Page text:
- Moussavi S, Chatterji S, Verdes E et al. Depression, chronic disease, and decrements in health: Results from the World Health Surveys. Lancet 2007; 370 (9590): 851–858.
- Cassano P, Fava M. Depression and public health: an overview. J Psychosom Res 2002; 54 (4): 849–857.
- Van Melle J, De Jonge P, Honig A et al. Effects of antidepressant treatment following myocardial infarction. Br J Psychiatry 2007; 190: 460–466.
- Lesperance F, Frasure-Smith N, Talajic M. Major depression before and after myocardial infarction: its nature and consequences. Psychosom Med 1996; 58 (2): 99–110.
- Von Korff M, Katon W, Lin E et al. Potentially modifiable factors associated with disability among people with diabetes. Psychosom Med 2005; 67 (2): 233–240.
- Von Korff M, Scott K, Gureje O. Mind, Body, and Health: Global perspectives on mental disorders and physical illness from the World Mental Health Surveys (in press).
- Gilbody S, Bower P, Gask L et al. Is collaborative care effective for depression in the presence of physical illness? (in press).
- National Institute for Health and Care Excellence. Depression: the treatment and management of depression in adults (update). Clinical Guideline 90. London: NICE, 2009.Available at: www.nice.org.uk/guidance/CG90
- National Institute for Health and Care Excellence. Depression in adults with a chronic physical health problem: Treatment and management. Clinical Guideline 91. London: NICE, 2009. Available at: www.nice.org.uk/guidance/CG91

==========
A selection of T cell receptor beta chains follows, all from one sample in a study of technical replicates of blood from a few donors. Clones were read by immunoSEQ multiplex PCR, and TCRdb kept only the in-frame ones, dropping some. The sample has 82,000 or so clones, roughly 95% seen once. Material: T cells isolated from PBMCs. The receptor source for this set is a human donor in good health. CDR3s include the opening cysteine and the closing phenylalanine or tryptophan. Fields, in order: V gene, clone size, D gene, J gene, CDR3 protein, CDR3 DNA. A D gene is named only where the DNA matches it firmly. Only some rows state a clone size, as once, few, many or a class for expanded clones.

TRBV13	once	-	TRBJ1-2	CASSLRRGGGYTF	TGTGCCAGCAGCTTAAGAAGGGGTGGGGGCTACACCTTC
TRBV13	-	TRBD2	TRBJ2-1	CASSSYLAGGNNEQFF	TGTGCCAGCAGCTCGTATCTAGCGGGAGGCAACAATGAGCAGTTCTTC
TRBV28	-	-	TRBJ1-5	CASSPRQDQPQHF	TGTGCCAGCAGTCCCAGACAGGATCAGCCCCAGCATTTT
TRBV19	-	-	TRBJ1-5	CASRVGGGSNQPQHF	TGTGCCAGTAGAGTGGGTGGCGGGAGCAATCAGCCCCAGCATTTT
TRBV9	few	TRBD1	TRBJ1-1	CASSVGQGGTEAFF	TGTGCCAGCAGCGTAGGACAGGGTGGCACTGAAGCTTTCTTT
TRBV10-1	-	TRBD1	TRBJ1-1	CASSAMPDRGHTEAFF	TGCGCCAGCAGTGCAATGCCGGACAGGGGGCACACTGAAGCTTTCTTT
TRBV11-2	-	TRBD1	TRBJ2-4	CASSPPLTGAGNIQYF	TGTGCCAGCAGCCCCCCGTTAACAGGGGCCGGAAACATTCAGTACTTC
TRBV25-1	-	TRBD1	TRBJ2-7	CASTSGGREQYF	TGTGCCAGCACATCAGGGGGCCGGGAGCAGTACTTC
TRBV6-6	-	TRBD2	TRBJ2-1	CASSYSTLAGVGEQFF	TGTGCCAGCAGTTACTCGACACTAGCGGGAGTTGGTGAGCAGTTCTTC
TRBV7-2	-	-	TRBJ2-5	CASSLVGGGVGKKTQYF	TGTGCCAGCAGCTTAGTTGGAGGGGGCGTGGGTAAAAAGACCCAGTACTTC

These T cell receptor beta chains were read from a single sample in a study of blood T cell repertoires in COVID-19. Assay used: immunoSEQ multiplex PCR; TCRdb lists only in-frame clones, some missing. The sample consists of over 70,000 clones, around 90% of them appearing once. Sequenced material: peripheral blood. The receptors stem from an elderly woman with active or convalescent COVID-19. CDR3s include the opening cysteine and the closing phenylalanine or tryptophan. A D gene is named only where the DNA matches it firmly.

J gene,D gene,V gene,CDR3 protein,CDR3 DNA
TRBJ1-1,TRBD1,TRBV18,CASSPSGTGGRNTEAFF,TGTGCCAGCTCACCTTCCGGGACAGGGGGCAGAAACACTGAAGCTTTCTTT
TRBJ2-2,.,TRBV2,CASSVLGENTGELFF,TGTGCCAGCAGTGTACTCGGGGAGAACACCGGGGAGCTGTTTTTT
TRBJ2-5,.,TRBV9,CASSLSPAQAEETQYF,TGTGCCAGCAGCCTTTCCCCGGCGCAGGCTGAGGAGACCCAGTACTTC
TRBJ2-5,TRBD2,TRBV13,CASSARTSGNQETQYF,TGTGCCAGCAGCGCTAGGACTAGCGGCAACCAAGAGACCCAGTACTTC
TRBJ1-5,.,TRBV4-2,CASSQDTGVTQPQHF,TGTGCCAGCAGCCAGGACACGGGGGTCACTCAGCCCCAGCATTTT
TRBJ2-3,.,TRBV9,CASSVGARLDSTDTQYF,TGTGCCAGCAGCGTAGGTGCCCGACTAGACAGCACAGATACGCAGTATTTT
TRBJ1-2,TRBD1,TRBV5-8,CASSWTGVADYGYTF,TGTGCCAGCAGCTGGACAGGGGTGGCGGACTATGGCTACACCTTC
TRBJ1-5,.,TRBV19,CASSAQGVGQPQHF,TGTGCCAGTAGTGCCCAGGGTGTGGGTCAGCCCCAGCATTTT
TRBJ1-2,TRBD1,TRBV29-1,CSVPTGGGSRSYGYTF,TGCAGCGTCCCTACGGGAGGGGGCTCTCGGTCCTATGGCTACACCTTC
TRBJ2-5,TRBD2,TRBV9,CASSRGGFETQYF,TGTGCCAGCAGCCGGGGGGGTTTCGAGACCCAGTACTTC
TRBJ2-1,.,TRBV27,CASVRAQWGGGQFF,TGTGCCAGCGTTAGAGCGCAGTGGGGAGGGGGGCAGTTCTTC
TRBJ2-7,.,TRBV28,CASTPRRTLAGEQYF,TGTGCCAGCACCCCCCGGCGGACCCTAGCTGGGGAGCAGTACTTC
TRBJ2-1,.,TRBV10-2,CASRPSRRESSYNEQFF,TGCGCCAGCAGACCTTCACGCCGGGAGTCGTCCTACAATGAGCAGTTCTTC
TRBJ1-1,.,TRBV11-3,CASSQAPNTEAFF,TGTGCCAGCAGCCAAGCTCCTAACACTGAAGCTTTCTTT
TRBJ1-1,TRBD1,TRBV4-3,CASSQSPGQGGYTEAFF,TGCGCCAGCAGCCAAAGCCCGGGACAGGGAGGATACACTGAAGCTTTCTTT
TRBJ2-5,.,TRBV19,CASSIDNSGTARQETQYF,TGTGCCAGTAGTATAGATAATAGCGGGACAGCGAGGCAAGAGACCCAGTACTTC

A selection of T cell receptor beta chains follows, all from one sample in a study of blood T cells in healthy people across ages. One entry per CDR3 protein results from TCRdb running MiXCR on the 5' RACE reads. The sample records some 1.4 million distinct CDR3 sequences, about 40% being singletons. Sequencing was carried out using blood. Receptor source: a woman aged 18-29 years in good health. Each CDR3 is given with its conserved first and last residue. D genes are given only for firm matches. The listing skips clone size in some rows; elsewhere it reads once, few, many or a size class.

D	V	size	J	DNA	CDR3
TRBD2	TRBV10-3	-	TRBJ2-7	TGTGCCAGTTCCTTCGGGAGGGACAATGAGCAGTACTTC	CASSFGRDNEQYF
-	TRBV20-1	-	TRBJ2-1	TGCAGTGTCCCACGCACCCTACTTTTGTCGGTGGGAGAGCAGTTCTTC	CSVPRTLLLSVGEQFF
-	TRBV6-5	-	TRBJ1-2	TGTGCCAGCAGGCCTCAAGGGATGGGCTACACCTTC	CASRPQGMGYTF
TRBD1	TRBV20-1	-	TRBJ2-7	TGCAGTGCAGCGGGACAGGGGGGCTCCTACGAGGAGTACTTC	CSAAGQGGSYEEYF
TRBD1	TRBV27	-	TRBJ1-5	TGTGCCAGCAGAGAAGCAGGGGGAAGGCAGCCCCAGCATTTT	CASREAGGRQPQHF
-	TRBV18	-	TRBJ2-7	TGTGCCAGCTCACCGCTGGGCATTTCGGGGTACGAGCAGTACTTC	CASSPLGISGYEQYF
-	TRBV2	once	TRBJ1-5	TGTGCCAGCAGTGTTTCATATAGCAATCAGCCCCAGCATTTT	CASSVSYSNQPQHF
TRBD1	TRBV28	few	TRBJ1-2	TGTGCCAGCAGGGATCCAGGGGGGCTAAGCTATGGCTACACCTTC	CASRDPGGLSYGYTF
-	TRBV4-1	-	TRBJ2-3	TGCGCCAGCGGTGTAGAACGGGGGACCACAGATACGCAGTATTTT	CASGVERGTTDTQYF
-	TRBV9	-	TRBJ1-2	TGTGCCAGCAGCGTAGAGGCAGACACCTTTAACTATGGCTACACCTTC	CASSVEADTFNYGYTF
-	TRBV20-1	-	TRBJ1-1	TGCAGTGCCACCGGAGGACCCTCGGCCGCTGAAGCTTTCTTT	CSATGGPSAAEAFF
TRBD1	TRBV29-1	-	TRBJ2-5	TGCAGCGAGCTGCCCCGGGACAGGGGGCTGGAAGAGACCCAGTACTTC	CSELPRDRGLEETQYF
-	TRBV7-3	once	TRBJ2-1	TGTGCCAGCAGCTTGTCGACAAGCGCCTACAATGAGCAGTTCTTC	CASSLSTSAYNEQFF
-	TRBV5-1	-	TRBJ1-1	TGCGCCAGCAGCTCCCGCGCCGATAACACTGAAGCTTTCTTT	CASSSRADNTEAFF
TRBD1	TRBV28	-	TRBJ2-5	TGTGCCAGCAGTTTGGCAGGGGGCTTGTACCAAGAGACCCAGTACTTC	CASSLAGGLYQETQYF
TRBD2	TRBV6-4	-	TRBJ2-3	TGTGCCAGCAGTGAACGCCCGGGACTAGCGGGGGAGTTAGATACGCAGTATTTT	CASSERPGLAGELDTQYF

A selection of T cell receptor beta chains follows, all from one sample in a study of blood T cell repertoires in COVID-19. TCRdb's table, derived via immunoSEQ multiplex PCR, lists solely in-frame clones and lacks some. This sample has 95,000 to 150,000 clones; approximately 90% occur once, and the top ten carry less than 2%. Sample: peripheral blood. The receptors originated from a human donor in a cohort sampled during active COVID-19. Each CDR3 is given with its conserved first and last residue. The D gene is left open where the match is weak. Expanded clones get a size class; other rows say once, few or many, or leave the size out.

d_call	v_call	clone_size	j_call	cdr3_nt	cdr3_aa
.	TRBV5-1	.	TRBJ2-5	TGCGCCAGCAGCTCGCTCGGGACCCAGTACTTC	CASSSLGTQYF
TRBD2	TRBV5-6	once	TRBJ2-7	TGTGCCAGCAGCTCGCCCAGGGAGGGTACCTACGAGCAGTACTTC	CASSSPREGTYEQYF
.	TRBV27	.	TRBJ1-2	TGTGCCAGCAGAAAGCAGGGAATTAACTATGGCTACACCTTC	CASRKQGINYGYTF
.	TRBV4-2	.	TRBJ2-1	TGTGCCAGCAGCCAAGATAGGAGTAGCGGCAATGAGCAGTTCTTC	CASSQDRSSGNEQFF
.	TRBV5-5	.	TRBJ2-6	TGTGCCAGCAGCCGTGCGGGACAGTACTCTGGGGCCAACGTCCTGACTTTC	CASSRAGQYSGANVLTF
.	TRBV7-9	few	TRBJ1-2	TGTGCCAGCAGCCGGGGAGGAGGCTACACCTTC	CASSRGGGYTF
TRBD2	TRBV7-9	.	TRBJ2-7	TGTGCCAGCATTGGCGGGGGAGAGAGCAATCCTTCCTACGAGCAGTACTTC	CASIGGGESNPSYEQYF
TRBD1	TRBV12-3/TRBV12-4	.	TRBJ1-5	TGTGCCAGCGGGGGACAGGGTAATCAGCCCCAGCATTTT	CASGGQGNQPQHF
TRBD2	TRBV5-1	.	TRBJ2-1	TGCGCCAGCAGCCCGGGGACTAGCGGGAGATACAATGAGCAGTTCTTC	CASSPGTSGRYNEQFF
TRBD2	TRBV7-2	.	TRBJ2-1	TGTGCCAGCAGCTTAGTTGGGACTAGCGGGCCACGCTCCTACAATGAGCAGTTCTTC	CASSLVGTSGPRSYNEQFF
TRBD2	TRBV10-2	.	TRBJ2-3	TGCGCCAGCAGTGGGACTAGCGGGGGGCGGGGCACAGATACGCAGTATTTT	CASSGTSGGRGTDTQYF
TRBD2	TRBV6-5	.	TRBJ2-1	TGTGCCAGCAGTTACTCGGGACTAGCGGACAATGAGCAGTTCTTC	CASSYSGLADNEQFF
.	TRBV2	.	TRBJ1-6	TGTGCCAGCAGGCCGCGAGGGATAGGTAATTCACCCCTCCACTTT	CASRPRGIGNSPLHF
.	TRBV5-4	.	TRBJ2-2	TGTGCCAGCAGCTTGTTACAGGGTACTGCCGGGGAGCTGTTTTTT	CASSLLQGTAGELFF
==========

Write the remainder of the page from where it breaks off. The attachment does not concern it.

- Whooley M, Avins A, Miranda J, Browner W. Case-finding instruments for depression. Two questions are as good as many. J Gen Intern Med 1997; 12 (7): 439–445.
- Cipriani A, Furukawa T, Salanti G et al. Comparative efficacy and acceptability of 12 new-generation antidepressants: a multiple-treatments meta-analysis. Lancet 2009; 373 (9665): 746–758.
- Ell K, Unutzer J, Aranda M et al. Managing depression in home health care: a randomized clinical trial. Home Health Care Serv Q 2007; 26 (3): 81–104.
- Fortney J, Pyne J, Edlund M et al. A randomized trial of telemedicine-based collaborative care for depression. J Gen Intern Med 2007; 22 (8): 1086–1093.
- British Medical Association, NHS Employers. Quality and outcomes framework guidance for GMS contract 2009/10. London: BMA, NHS Employers, 2009.
- Rogers A, Kennedy A, Bower P et al. The United Kingdom Expert Patients Programme: results and implications from a national evaluation. Med J Australia 2008; 189 (Suppl 10): S21–24.
- Department of Health. IAPT commissioning for the whole community. London: DH, 2008.
- Richards D, Hughes-Morley A, Hayes R et al. Collaborative Depression Trial (CADET): multi-centre randomised controlled trial of collaborative care for depression—study protocol. BMC Health Services Research 2009; 16 (9): 188. G
- Depression in patients with a chronic physical health problem can be effectively identified by using simple screening tools (as advised in the QOF for patients with coronary heart disease and diabetes)
- The guideline recommends that mild depression is best treated with non-pharmacological measures
- PBC collectives should work with PCTs, local trusts, the voluntary sector, and local authorities to commission a portfolio of such interventions
- Exercise-on-prescription schemes are useful and an evidence-based intervention for depression
- The IAPT scheme is being rolled out across England and could be adapted locally to meet needs
- Mental health services fall outside of the mandatory tariff for 2010
QOF=quality and outcomes framework; PBC=practice-based commissioning; PCT=primary care trust; IAPT=improving access to psychological therapies